is among the briefest of the eight, Atisa
devoting a third of his interest to the samgitikartr, and is obviously familiar with Vimalamitra's work, written two centuries earlier.
When the manual reaches the section dealing with the fierce protective deities and their elimination of the demons, Atisa makes a unique commentarial move.
Atisa also holds that anger is not the underlying motivation for the instances of violence imagined in or implied by Buddhist meditation and ritual.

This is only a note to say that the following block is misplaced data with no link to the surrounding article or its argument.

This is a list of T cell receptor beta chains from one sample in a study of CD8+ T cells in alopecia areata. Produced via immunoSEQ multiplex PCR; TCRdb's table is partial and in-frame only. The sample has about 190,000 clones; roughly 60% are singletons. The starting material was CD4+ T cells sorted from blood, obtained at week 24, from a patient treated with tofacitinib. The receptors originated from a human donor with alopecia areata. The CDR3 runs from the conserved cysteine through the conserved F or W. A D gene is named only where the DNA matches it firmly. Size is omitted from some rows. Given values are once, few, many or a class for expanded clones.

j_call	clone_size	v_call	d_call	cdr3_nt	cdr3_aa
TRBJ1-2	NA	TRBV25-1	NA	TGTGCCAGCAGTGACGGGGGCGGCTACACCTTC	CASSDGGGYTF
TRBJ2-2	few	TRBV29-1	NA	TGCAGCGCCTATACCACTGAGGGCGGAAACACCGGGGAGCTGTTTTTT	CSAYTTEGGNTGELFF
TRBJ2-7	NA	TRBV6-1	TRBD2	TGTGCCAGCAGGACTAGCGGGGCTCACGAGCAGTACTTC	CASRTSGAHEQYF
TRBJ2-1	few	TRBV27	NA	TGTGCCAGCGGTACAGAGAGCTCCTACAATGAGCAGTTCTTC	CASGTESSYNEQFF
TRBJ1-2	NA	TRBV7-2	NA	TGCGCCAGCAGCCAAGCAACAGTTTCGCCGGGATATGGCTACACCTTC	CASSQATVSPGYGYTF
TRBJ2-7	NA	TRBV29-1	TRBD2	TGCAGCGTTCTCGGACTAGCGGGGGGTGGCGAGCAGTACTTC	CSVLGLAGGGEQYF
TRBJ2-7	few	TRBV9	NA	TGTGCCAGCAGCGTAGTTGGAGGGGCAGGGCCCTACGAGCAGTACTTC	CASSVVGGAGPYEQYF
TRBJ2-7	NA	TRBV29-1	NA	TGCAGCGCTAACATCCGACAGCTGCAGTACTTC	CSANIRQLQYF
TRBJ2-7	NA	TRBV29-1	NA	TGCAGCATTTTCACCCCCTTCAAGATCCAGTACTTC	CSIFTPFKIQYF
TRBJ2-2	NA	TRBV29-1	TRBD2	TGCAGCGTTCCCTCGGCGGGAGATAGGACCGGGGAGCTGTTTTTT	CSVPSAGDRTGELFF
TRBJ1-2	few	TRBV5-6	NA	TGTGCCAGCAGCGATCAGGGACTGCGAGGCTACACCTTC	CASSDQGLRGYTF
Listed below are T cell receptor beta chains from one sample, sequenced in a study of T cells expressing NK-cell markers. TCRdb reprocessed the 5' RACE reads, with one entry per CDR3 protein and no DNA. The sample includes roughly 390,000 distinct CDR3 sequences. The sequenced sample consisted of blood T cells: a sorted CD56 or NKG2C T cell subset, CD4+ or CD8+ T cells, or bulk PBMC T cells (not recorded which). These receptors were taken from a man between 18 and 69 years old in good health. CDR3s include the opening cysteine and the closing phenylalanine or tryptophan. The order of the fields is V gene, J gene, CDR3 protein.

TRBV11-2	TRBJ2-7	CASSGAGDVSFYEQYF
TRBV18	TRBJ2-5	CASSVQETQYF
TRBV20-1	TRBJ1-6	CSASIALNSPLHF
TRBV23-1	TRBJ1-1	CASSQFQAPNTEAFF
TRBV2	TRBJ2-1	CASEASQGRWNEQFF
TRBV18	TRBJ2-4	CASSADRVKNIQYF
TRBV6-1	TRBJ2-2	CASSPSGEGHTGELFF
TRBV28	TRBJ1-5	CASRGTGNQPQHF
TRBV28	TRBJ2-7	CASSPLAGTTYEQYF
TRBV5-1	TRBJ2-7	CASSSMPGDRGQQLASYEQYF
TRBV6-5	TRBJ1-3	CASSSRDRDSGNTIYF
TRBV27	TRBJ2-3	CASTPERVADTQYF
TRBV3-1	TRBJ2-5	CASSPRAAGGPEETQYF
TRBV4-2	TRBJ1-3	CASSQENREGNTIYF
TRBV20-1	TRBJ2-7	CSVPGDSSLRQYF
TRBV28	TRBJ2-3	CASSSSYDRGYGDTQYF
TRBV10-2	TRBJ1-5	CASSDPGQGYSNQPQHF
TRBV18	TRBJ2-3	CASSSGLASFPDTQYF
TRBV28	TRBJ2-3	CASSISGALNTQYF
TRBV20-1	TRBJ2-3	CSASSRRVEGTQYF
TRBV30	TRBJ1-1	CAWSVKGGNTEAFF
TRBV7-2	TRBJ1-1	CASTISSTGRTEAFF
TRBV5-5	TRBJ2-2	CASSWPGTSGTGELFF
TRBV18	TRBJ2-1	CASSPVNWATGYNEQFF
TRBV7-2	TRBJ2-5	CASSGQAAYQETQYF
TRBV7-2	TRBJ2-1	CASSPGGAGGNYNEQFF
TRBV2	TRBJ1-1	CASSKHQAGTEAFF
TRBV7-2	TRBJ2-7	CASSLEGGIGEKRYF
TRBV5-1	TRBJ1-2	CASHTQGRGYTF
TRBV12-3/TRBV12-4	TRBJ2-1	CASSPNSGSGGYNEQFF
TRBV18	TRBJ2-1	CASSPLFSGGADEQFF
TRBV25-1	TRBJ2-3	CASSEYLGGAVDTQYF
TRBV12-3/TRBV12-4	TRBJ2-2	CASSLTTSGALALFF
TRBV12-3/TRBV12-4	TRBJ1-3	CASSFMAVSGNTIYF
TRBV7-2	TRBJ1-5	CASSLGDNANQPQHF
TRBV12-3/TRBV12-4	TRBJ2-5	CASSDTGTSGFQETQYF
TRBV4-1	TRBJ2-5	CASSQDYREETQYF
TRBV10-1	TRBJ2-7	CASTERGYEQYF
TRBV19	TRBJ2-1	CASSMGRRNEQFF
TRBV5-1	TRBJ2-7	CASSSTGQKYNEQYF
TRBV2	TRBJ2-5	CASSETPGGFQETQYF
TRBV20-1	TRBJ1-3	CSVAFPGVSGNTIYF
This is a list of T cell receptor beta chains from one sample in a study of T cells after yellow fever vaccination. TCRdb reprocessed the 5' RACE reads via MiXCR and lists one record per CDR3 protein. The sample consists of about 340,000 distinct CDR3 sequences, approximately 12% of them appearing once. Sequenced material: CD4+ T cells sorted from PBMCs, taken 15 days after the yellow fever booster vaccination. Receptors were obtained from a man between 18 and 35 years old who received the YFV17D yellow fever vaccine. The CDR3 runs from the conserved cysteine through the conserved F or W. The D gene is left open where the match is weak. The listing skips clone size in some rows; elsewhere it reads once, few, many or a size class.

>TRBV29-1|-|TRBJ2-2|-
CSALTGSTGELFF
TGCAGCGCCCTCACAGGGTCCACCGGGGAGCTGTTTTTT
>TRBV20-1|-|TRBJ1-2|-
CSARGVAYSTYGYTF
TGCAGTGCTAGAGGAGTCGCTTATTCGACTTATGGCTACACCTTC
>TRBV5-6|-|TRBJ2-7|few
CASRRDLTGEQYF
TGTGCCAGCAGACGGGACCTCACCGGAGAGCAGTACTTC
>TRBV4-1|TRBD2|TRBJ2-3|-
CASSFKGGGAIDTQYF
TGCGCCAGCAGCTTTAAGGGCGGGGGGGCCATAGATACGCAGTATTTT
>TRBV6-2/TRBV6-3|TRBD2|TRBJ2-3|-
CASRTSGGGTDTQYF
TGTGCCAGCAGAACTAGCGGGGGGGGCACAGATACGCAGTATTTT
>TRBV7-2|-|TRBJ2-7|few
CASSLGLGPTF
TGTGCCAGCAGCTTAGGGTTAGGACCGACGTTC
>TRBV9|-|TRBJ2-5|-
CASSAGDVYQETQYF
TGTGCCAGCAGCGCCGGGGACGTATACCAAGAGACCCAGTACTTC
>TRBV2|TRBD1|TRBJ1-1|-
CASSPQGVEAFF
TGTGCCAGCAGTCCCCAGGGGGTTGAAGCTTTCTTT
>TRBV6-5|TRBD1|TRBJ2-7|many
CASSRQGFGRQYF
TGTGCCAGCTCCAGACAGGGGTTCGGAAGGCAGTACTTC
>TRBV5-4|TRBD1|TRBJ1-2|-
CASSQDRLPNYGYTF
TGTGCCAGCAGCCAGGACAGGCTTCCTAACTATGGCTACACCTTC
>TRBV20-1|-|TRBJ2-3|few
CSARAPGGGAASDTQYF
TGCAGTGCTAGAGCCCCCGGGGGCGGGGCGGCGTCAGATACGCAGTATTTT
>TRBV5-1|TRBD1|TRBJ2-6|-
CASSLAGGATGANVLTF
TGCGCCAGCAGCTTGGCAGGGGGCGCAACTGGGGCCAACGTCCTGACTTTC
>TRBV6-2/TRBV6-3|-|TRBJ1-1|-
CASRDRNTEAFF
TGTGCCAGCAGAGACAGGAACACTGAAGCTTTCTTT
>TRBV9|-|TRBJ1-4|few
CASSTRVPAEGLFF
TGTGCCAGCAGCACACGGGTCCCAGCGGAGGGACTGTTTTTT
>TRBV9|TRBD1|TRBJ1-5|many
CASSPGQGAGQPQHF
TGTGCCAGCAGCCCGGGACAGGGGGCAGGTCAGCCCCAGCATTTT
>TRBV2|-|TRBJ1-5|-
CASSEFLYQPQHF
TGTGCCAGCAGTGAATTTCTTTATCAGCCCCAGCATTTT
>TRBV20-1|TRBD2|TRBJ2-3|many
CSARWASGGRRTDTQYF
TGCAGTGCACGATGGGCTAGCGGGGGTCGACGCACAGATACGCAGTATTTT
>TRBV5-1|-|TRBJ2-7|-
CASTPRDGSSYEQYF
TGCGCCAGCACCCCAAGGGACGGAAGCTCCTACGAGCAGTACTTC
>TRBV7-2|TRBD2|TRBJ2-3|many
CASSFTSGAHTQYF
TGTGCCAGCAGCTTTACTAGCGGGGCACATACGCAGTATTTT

Atisa here invokes the Yogacara theory of the baselessness of imputations of independent existence to phenomenal reality in order to deny the external reality of the demons that are the targets of the ritual violence described in the text.
Atisa then turns to an examination of authoritative statements on this subject.
Atisa finds solace in the formula propounded in the Abhidhanottara Tantra, namely that "killing" is a conventional phenomenon that the awakened transcend.
Although Lha Lama Yeshe-o could not regulate the dissemination of tantric texts and practices, he was so concerned about the ethical implications of these that he went to great lengths to bring Atisa to Tibet, largely on account of Atisa's reputation as an ethically sophisticated Buddhist scholar.
This text is quoted by Atisa in his Abhisamayavibhanga (AV) (To.